August 28, 2008

Analytics vs Instinct

Many thoughts I have introduced in the DonorCast NewsWatch cover the topic of “quality” in data mining and predictive modeling. I came across this article and realized that while I have made suggestions and raised questions about how to, for example, build a model predicting major donor likelihood, I have done little to discuss implementation of this work. I want to use this post to address one of the implementation challenges I encounter most: analytics (i.e. modeling scores) vs. instinct (i.e. VP's institutional experience).

While analytics and predictive modeling is not a completely fresh concept in the philanthropy world, it is young enough to be both misunderstood and mistrusted by some. After all, higher education, health care, and the arts were successfully completing ambitious campaigns long before RFM scores became a standard tool. Many in the philanthropic community still rely heavily on “gut feeling” or instinct for determining a donor's intention or affinity, prospect assignment, or more broadly, campaign readiness and viability.

The post I found discusses a summary of Ian Ayres' conclusion from his best-selling book, Super Crunchers, that “intuition and experiential expertise is losing out time and time again to number crunching.” I agree with the author who asserts that while data mining can offer concrete, and in some cases unforeseen insight, there is still an important role in business (or in our world, philanthropy) for experience, personal understanding, and basic qualitative characteristics.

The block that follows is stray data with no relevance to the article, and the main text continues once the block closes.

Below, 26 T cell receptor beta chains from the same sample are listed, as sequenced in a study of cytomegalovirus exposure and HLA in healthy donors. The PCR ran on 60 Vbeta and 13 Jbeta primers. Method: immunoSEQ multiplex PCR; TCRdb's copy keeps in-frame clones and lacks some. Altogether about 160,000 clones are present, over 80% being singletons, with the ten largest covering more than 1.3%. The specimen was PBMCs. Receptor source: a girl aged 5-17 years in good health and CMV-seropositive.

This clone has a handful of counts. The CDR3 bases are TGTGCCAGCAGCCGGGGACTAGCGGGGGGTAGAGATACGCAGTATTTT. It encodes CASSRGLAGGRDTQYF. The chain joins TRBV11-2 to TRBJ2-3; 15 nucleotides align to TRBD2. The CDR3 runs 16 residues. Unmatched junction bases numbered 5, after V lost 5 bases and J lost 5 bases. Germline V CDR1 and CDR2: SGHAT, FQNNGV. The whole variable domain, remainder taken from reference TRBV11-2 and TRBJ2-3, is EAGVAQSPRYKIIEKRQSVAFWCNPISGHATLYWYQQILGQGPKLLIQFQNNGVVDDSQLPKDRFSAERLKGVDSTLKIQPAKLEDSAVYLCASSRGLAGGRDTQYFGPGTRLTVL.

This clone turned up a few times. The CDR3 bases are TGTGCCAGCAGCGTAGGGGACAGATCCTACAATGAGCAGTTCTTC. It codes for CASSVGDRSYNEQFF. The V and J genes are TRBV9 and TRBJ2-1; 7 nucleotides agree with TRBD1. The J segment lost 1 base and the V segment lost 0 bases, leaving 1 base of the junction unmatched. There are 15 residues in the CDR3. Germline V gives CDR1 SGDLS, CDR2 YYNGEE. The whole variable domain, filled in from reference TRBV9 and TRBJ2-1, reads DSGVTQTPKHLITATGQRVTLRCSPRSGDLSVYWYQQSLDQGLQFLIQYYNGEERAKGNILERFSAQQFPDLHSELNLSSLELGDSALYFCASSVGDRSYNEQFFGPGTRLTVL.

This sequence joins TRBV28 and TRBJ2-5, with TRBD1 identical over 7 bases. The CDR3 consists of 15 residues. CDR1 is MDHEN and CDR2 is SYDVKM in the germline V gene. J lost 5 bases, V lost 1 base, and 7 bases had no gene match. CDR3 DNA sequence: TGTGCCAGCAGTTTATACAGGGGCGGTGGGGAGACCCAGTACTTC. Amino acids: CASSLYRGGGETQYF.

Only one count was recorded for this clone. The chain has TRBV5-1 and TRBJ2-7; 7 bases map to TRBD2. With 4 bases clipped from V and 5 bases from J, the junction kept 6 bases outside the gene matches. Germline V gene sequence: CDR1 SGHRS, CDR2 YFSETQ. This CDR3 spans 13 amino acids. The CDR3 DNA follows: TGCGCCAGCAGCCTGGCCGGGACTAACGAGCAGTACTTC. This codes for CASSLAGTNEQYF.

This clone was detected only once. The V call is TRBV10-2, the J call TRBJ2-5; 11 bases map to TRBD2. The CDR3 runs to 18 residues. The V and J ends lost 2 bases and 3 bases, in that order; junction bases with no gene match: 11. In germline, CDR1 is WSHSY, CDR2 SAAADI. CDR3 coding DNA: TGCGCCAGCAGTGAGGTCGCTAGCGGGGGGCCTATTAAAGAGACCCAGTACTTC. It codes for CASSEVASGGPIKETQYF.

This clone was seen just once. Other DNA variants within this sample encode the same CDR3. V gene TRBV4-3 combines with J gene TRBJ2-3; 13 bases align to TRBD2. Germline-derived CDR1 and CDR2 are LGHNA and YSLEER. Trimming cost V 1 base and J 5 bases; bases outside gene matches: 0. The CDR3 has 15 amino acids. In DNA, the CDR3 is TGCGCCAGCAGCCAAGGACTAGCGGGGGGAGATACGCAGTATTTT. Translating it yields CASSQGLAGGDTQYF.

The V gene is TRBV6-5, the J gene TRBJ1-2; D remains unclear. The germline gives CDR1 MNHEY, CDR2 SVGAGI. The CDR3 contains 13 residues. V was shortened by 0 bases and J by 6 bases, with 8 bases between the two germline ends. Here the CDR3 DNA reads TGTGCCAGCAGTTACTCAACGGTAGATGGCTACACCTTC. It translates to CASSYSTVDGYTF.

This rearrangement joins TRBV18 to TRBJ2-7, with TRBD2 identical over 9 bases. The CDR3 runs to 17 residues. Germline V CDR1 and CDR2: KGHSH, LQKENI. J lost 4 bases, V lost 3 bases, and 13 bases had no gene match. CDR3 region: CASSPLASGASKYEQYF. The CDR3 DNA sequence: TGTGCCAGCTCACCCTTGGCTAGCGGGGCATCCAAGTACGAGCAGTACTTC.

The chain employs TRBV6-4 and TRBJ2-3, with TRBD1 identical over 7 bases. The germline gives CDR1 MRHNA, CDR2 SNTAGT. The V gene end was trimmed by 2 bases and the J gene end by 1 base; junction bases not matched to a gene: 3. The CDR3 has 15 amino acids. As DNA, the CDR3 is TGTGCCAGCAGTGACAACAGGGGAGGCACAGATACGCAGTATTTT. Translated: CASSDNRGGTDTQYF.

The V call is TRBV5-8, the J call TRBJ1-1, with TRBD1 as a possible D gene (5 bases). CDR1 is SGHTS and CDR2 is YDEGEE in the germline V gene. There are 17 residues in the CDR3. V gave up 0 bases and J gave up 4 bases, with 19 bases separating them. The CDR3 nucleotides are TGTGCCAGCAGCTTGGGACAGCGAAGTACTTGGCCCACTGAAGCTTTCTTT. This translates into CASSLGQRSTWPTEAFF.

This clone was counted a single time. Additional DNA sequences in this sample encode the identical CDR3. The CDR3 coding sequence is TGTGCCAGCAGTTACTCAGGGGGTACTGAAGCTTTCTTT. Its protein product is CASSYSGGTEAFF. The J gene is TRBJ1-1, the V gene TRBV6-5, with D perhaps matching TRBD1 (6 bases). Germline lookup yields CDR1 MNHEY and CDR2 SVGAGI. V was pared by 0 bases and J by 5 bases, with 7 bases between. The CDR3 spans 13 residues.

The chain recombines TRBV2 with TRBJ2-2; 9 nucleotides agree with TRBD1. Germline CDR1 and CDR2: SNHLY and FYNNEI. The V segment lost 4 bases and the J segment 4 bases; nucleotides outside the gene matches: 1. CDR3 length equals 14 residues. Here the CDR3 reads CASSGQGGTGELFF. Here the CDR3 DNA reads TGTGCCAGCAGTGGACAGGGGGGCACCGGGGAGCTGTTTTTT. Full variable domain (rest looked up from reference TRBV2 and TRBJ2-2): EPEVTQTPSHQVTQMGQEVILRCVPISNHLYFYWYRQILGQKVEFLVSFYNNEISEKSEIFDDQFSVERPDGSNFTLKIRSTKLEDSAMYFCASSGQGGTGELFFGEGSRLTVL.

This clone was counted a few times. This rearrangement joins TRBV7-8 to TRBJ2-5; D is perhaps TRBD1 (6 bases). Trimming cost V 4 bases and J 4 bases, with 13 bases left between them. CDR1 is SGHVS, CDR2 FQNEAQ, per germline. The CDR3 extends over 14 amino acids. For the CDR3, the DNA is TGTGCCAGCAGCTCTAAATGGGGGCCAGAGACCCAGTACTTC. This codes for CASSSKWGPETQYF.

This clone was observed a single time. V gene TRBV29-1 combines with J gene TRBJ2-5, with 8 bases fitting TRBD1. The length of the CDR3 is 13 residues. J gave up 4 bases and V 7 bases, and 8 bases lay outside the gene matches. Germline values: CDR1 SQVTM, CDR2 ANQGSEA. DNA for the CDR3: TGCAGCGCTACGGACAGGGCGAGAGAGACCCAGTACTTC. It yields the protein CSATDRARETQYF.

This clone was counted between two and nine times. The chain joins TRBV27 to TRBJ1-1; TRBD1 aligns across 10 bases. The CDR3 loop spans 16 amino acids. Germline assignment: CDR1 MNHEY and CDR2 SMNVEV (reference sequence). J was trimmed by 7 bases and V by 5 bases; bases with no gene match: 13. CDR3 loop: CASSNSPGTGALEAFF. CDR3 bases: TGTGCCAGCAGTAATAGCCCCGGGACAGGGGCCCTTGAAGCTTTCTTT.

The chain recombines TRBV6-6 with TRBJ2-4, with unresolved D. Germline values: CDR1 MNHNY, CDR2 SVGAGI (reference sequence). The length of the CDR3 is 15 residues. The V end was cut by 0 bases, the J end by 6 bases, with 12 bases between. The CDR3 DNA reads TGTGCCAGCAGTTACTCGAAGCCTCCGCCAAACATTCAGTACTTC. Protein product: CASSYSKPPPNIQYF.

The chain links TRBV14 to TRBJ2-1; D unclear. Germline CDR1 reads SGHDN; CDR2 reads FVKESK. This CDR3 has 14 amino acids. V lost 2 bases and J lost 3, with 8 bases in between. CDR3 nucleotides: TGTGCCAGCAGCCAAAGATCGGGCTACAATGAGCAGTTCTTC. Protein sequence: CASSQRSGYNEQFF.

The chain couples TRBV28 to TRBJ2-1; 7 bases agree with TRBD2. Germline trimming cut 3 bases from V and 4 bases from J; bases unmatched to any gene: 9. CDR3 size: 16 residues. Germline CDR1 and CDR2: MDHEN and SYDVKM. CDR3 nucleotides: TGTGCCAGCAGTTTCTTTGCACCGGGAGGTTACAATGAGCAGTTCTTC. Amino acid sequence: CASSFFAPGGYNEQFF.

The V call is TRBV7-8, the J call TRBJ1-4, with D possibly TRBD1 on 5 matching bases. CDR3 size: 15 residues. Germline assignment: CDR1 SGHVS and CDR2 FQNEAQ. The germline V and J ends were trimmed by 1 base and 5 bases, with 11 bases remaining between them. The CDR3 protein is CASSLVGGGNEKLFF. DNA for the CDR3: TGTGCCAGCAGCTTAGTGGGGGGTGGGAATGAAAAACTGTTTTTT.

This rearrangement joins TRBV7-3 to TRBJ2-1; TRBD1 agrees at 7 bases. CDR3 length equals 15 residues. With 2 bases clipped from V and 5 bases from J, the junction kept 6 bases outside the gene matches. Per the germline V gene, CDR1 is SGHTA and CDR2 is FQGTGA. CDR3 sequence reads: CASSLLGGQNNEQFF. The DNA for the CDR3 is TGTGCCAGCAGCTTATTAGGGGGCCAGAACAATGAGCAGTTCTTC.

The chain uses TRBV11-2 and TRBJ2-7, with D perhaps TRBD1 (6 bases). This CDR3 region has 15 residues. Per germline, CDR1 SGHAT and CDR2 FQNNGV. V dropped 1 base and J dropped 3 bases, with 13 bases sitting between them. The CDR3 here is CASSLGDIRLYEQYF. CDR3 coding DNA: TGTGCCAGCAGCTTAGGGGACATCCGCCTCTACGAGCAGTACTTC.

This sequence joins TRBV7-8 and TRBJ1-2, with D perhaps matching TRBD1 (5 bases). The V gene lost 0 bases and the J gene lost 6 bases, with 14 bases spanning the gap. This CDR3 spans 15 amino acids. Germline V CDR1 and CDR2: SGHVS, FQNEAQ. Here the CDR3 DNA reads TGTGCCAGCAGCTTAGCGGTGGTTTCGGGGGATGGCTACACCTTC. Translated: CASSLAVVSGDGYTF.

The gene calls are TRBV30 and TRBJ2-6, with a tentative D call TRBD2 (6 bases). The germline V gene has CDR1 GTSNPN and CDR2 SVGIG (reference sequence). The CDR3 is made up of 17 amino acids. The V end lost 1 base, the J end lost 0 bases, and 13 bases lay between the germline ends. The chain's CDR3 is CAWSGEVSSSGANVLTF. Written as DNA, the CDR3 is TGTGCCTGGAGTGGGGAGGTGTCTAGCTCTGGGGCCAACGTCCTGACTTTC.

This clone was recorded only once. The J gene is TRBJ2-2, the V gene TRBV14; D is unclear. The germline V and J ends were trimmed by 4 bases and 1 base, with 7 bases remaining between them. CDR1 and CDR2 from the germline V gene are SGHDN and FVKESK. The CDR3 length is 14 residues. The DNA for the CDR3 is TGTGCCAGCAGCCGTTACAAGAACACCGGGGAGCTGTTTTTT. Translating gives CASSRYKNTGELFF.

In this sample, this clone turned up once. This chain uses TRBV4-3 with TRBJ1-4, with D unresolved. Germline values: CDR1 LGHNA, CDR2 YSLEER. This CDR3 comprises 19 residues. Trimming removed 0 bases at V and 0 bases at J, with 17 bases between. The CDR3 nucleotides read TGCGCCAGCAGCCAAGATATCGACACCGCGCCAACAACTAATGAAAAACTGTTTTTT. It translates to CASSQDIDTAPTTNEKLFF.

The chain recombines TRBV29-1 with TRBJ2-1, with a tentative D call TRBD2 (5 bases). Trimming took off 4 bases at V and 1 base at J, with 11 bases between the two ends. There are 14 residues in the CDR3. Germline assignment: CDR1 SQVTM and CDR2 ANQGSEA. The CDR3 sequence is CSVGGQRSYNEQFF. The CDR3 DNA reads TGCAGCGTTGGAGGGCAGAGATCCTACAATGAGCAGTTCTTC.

Josh and I both often recommend that analytics be blended with organizational experience and environment. Achieving an effective balance may prove tricky. Convincing members of the “gut” society to buy into analytics integration may prove trickiest.

To show the value of analytics integration, try a simple control group. If you create an annual giving model, take 100 names at random and make your appeals. Then take the 100 highest scoring in the model not in the control group and offer the same appeal. Compare renewal rates and gift amounts. You may surprise people with the results.

Analytics versus Good, Old-Fashioned Creative Gut Feeling

I really enjoyed a recent post I found on the Precision Marketing online magazine. Jenny Hoffbrand discusses Ian Ayres' new book called
Super Crunchers and a quote from the book that really summarizes the value of using analytics in the business as opposed to relying on your “intuition” or gut-feeling: “Intuition and experiential expertise is losing out time and time again to number crunching. Businesses and governments are relying more and more on databases to guide their decisions.”

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